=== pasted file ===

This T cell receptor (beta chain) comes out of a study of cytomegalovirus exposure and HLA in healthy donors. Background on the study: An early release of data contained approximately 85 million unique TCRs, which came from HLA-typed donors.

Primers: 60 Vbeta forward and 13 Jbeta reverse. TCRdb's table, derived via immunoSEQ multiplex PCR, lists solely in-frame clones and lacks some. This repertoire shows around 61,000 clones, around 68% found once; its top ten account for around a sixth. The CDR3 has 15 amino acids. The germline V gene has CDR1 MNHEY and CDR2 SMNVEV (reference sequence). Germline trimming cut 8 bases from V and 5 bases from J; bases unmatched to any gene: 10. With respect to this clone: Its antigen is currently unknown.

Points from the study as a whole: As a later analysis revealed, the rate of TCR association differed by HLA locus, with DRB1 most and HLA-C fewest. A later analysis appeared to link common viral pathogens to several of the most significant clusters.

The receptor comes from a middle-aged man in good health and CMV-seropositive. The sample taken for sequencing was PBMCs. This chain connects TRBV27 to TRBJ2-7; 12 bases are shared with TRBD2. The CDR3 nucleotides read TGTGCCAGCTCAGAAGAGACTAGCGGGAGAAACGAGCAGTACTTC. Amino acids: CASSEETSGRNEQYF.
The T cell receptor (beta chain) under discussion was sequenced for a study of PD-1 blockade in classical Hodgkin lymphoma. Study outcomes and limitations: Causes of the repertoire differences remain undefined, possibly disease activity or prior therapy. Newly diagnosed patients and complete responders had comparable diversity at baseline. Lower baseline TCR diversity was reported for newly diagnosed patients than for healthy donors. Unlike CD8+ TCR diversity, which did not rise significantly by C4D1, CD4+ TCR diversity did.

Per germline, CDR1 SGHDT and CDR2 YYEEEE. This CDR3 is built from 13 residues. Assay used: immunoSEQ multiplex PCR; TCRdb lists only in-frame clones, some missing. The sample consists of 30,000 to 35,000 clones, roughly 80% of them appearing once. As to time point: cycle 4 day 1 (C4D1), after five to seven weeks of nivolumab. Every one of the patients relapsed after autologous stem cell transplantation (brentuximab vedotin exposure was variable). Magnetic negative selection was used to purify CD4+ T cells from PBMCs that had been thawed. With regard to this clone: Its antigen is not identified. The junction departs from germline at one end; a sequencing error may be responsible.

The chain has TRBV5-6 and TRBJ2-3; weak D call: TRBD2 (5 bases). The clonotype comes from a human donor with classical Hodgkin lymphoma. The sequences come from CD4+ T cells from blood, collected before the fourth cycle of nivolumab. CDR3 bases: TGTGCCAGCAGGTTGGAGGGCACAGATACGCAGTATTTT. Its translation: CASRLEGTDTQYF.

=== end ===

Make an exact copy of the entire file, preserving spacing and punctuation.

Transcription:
This T cell receptor (beta chain) comes out of a study of cytomegalovirus exposure and HLA in healthy donors. Background on the study: An early release of data contained approximately 85 million unique TCRs, which came from HLA-typed donors.

Primers: 60 Vbeta forward and 13 Jbeta reverse. TCRdb's table, derived via immunoSEQ multiplex PCR, lists solely in-frame clones and lacks some. This repertoire shows around 61,000 clones, around 68% found once; its top ten account for around a sixth. The CDR3 has 15 amino acids. The germline V gene has CDR1 MNHEY and CDR2 SMNVEV (reference sequence). Germline trimming cut 8 bases from V and 5 bases from J; bases unmatched to any gene: 10. With respect to this clone: Its antigen is currently unknown.

Points from the study as a whole: As a later analysis revealed, the rate of TCR association differed by HLA locus, with DRB1 most and HLA-C fewest. A later analysis appeared to link common viral pathogens to several of the most significant clusters.

The receptor comes from a middle-aged man in good health and CMV-seropositive. The sample taken for sequencing was PBMCs. This chain connects TRBV27 to TRBJ2-7; 12 bases are shared with TRBD2. The CDR3 nucleotides read TGTGCCAGCTCAGAAGAGACTAGCGGGAGAAACGAGCAGTACTTC. Amino acids: CASSEETSGRNEQYF.
The T cell receptor (beta chain) under discussion was sequenced for a study of PD-1 blockade in classical Hodgkin lymphoma. Study outcomes and limitations: Causes of the repertoire differences remain undefined, possibly disease activity or prior therapy. Newly diagnosed patients and complete responders had comparable diversity at baseline. Lower baseline TCR diversity was reported for newly diagnosed patients than for healthy donors. Unlike CD8+ TCR diversity, which did not rise significantly by C4D1, CD4+ TCR diversity did.

Per germline, CDR1 SGHDT and CDR2 YYEEEE. This CDR3 is built from 13 residues. Assay used: immunoSEQ multiplex PCR; TCRdb lists only in-frame clones, some missing. The sample consists of 30,000 to 35,000 clones, roughly 80% of them appearing once. As to time point: cycle 4 day 1 (C4D1), after five to seven weeks of nivolumab. Every one of the patients relapsed after autologous stem cell transplantation (brentuximab vedotin exposure was variable). Magnetic negative selection was used to purify CD4+ T cells from PBMCs that had been thawed. With regard to this clone: Its antigen is not identified. The junction departs from germline at one end; a sequencing error may be responsible.

The chain has TRBV5-6 and TRBJ2-3; weak D call: TRBD2 (5 bases). The clonotype comes from a human donor with classical Hodgkin lymphoma. The sequences come from CD4+ T cells from blood, collected before the fourth cycle of nivolumab. CDR3 bases: TGTGCCAGCAGGTTGGAGGGCACAGATACGCAGTATTTT. Its translation: CASRLEGTDTQYF.